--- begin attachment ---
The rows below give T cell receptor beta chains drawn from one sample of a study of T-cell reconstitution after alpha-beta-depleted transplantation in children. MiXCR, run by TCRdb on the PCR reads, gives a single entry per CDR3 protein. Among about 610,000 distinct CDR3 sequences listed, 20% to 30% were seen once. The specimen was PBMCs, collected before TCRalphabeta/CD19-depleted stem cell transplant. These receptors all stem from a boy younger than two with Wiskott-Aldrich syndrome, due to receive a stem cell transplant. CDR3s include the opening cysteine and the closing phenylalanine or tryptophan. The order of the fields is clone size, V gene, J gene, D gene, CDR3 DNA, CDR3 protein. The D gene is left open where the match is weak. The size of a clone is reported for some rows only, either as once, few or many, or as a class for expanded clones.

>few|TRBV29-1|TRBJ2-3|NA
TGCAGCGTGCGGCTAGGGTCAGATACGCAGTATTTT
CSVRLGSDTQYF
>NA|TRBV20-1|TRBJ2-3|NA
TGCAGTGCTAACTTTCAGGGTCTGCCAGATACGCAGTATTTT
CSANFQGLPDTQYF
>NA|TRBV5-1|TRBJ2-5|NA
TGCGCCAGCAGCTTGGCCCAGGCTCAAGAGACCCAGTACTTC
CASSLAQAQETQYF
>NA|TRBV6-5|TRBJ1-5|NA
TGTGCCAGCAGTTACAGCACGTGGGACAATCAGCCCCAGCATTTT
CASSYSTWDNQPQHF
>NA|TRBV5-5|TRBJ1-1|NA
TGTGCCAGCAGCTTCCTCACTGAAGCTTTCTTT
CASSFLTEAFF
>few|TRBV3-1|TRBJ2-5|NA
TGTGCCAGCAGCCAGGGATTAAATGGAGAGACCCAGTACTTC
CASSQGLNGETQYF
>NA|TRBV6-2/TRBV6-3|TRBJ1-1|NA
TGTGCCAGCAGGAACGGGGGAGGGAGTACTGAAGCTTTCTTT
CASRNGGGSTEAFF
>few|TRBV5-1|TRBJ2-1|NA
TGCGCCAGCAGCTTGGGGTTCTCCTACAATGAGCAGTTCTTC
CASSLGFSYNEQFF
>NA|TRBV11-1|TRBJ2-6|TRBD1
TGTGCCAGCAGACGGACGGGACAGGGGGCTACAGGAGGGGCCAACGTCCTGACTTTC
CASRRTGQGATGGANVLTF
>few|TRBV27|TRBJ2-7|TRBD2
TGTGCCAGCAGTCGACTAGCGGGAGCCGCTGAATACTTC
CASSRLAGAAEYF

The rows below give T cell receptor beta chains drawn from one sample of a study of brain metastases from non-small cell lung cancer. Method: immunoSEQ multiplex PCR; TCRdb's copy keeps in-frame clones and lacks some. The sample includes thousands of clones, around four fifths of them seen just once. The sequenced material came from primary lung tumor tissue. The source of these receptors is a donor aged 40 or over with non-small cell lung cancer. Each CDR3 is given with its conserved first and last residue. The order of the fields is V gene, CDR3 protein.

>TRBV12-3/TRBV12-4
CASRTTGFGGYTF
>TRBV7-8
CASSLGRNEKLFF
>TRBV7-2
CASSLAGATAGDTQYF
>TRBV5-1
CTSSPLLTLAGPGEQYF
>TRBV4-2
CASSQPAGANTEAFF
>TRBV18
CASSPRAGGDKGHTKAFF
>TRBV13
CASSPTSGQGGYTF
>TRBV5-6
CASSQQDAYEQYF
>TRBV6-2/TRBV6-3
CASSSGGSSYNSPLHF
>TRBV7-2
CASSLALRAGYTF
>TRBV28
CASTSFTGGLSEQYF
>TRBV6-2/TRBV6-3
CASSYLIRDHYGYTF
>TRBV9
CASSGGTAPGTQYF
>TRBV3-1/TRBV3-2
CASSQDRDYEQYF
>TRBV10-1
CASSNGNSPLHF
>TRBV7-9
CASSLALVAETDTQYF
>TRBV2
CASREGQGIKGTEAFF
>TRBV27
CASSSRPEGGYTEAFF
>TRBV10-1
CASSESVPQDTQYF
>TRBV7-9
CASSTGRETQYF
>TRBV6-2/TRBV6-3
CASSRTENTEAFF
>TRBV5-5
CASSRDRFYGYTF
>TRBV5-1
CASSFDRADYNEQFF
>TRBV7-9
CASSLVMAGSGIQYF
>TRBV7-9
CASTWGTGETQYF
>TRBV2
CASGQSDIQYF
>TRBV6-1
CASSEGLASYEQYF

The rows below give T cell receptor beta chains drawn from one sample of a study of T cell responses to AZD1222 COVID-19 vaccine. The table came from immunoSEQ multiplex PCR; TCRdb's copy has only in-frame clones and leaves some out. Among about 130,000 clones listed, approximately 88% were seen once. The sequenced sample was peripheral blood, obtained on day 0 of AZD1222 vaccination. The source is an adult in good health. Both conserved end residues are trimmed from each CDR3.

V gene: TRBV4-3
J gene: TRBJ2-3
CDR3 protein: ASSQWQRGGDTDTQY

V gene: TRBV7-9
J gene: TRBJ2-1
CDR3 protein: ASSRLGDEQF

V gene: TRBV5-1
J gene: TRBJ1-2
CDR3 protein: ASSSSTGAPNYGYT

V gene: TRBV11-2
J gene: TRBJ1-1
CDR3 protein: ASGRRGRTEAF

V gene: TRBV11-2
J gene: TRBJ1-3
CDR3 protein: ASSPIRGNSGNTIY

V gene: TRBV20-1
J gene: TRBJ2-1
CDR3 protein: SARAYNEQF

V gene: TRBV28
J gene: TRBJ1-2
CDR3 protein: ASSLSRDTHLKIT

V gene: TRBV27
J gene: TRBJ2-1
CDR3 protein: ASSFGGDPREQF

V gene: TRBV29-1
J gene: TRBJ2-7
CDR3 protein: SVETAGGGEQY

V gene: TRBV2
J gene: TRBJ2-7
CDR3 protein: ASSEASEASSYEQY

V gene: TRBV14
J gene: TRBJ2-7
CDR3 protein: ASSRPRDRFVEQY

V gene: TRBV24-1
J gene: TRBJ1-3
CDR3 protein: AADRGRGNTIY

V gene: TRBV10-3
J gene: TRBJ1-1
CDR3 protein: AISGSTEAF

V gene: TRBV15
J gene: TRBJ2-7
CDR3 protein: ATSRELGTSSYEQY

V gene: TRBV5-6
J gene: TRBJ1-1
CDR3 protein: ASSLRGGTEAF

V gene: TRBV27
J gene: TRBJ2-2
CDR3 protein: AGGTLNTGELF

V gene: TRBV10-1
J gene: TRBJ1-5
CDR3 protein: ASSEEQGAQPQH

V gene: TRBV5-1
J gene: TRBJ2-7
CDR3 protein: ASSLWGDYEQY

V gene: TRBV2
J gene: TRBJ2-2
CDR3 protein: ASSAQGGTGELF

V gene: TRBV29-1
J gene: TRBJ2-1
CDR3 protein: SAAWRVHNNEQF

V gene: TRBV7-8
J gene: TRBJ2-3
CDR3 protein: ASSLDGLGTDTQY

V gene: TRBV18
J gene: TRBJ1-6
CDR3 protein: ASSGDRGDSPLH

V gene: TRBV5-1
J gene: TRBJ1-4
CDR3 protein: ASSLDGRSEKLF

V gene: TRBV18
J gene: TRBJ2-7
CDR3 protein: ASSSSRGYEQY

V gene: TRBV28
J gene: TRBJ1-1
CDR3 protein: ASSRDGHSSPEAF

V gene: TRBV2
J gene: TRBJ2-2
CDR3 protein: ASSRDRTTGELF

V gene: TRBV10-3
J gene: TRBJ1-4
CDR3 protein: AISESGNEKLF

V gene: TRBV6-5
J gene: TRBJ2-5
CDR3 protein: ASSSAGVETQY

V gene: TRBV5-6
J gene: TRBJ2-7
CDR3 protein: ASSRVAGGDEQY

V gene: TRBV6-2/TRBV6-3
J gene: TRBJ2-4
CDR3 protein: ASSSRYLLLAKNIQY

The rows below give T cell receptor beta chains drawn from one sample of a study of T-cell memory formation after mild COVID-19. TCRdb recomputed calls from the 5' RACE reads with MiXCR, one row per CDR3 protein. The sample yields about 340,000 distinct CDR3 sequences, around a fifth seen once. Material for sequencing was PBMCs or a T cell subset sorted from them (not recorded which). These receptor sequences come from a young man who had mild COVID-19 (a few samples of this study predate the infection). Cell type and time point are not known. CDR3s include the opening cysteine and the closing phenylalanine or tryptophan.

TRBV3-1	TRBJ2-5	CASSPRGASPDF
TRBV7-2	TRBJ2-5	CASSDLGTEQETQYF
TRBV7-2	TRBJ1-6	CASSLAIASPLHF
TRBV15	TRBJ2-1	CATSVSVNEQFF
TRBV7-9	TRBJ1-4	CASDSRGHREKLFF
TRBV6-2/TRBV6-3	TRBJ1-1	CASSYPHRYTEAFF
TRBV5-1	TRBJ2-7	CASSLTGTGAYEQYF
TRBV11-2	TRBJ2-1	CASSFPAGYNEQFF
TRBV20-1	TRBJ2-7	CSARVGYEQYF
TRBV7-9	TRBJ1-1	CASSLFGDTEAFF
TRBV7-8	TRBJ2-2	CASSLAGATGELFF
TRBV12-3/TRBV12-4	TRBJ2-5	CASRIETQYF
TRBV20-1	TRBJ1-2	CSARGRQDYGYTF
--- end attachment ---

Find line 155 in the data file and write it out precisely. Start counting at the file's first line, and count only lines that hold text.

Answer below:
J gene: TRBJ1-4